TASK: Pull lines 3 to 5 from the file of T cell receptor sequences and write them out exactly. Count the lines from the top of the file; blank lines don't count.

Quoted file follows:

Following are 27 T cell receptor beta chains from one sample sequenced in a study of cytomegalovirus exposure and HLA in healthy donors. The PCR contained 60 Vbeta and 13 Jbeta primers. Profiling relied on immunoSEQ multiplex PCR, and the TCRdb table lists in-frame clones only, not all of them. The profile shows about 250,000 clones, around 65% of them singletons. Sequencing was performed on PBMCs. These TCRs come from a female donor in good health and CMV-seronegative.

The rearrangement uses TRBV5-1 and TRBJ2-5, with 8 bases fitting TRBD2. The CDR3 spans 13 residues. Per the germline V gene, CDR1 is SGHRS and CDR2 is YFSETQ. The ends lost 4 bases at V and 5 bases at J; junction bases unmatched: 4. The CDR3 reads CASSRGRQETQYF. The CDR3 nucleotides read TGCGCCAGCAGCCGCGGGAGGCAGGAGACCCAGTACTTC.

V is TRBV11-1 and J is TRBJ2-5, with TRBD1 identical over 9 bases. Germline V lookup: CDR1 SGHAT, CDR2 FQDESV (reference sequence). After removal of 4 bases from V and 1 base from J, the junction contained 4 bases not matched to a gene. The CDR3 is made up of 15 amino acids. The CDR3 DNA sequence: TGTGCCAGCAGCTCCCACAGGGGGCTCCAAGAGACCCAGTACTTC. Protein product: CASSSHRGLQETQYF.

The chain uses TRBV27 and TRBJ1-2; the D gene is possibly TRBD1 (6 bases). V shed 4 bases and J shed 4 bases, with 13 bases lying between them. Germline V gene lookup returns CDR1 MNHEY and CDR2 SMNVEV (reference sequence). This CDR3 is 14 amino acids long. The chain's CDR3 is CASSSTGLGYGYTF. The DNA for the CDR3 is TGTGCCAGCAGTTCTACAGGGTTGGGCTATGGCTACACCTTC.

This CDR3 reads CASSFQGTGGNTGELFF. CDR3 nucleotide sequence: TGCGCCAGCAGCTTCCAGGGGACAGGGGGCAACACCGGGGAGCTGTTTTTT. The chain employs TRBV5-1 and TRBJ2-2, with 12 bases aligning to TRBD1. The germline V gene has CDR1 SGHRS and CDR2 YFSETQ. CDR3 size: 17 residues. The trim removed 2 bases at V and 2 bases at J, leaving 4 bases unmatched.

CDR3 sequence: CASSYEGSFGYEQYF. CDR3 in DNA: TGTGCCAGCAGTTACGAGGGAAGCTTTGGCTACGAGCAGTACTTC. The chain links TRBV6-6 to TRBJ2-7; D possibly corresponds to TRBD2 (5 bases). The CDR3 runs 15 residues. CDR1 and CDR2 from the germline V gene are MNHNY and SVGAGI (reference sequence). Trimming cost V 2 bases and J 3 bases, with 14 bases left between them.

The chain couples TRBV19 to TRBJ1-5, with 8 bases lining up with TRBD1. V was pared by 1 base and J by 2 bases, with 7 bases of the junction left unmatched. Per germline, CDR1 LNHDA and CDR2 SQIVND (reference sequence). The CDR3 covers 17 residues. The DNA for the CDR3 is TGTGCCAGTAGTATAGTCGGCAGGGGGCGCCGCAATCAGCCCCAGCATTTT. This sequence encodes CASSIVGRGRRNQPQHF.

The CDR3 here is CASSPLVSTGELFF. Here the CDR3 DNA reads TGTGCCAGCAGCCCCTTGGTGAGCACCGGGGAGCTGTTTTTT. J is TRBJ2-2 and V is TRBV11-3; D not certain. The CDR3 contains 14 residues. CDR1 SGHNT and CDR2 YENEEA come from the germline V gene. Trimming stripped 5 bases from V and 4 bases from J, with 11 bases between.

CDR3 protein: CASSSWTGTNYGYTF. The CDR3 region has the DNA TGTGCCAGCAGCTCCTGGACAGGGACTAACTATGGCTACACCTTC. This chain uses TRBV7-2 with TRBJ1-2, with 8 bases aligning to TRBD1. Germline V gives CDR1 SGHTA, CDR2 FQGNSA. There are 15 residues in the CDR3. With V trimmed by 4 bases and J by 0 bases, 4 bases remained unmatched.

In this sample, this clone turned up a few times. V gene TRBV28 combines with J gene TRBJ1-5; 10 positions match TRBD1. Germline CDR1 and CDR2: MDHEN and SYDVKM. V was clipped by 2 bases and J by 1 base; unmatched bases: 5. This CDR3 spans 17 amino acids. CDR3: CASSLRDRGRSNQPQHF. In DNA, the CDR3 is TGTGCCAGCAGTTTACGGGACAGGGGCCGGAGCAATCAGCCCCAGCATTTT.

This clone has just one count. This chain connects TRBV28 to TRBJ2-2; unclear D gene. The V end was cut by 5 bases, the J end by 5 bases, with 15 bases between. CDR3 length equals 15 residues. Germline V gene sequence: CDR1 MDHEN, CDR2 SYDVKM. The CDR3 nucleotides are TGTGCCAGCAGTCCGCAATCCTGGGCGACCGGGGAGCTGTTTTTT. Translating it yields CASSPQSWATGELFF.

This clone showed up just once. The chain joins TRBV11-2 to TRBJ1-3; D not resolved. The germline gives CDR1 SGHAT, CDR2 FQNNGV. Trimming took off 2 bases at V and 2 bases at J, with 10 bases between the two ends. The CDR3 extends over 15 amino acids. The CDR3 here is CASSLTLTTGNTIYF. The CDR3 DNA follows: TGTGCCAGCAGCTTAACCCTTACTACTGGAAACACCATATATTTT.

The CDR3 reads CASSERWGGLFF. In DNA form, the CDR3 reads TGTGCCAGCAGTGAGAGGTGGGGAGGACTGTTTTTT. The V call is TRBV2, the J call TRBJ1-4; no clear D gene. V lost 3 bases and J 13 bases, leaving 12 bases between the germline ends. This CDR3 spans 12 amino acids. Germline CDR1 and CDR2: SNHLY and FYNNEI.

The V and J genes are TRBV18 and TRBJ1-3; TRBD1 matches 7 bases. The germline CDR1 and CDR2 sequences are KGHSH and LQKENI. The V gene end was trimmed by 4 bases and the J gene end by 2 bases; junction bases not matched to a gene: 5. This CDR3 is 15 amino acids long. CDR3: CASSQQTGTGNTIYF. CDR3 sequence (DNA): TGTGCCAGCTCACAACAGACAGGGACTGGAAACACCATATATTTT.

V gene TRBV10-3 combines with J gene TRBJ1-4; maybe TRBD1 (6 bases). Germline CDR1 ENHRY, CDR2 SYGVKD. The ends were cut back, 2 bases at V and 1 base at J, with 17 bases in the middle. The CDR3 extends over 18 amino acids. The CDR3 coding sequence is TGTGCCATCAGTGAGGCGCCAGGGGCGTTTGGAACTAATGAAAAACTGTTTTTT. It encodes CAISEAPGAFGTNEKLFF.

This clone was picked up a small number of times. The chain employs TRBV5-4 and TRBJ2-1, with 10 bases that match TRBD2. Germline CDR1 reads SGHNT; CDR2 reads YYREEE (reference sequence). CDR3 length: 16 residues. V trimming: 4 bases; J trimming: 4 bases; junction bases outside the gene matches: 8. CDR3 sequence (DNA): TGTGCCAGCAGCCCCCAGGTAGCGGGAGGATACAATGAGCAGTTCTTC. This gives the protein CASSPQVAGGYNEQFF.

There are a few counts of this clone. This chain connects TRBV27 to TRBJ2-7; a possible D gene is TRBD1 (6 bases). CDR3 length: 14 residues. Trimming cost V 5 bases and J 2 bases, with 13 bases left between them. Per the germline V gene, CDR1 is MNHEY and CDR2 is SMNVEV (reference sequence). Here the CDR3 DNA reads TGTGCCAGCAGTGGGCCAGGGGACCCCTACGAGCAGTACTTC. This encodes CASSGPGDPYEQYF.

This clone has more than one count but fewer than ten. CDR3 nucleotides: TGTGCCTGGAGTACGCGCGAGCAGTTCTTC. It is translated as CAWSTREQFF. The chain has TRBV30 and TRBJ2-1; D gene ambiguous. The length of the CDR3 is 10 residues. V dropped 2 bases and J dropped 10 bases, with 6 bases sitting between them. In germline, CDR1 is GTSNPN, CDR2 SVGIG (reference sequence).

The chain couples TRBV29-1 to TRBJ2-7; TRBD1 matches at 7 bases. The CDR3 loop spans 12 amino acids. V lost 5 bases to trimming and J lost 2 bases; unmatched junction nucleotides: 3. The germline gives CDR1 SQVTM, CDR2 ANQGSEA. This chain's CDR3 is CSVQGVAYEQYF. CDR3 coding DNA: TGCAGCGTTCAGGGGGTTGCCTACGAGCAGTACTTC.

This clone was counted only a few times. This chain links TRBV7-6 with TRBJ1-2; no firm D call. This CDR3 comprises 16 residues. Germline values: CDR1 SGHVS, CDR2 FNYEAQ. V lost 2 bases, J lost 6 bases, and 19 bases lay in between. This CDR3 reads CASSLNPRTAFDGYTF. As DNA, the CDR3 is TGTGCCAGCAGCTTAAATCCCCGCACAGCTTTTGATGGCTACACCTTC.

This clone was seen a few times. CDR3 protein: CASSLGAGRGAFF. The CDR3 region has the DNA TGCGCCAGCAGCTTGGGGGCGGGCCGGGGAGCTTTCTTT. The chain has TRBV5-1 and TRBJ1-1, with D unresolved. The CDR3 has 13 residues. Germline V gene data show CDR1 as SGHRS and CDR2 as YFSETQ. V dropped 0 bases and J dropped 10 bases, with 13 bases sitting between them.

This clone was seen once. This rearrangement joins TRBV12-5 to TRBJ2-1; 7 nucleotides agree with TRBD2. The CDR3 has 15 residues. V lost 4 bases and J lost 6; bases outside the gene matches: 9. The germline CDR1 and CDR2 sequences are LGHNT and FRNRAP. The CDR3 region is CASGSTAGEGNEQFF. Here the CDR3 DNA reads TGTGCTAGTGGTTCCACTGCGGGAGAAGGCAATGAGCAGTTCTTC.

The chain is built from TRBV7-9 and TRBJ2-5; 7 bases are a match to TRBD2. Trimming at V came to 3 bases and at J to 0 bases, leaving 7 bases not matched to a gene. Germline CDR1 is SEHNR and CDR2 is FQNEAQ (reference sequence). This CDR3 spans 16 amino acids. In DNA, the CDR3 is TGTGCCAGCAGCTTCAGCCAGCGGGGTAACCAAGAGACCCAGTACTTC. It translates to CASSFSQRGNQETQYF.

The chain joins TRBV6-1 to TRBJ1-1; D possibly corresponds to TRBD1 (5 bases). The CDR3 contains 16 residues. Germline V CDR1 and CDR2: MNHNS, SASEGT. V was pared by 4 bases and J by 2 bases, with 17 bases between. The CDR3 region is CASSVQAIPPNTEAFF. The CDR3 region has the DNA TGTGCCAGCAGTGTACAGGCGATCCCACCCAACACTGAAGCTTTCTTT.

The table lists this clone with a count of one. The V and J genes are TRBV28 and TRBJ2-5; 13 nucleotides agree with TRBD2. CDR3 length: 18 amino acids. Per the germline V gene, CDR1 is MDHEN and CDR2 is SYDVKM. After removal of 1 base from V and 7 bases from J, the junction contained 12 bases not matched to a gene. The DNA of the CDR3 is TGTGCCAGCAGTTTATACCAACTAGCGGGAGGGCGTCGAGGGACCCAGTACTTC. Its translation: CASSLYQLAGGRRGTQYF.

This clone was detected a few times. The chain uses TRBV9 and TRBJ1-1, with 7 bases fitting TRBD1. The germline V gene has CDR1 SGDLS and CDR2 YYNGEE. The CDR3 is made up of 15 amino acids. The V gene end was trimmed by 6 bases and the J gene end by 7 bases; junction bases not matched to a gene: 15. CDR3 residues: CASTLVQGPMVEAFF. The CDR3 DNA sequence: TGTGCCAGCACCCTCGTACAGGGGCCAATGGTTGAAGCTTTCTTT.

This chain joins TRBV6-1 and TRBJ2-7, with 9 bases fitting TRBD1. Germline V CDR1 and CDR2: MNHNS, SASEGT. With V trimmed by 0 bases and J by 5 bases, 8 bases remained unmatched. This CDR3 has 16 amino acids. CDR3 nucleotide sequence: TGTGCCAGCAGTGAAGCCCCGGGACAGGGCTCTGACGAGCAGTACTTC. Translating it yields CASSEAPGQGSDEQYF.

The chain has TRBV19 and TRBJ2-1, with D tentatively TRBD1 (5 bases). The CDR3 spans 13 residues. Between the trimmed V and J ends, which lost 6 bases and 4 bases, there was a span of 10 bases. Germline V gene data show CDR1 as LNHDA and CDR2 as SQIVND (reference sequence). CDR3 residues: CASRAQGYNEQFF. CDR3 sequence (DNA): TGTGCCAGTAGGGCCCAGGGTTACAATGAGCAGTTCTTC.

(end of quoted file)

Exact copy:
V is TRBV11-1 and J is TRBJ2-5, with TRBD1 identical over 9 bases. Germline V lookup: CDR1 SGHAT, CDR2 FQDESV (reference sequence). After removal of 4 bases from V and 1 base from J, the junction contained 4 bases not matched to a gene. The CDR3 is made up of 15 amino acids. The CDR3 DNA sequence: TGTGCCAGCAGCTCCCACAGGGGGCTCCAAGAGACCCAGTACTTC. Protein product: CASSSHRGLQETQYF.

The chain uses TRBV27 and TRBJ1-2; the D gene is possibly TRBD1 (6 bases). V shed 4 bases and J shed 4 bases, with 13 bases lying between them. Germline V gene lookup returns CDR1 MNHEY and CDR2 SMNVEV (reference sequence). This CDR3 is 14 amino acids long. The chain's CDR3 is CASSSTGLGYGYTF. The DNA for the CDR3 is TGTGCCAGCAGTTCTACAGGGTTGGGCTATGGCTACACCTTC.

This CDR3 reads CASSFQGTGGNTGELFF. CDR3 nucleotide sequence: TGCGCCAGCAGCTTCCAGGGGACAGGGGGCAACACCGGGGAGCTGTTTTTT. The chain employs TRBV5-1 and TRBJ2-2, with 12 bases aligning to TRBD1. The germline V gene has CDR1 SGHRS and CDR2 YFSETQ. CDR3 size: 17 residues. The trim removed 2 bases at V and 2 bases at J, leaving 4 bases unmatched.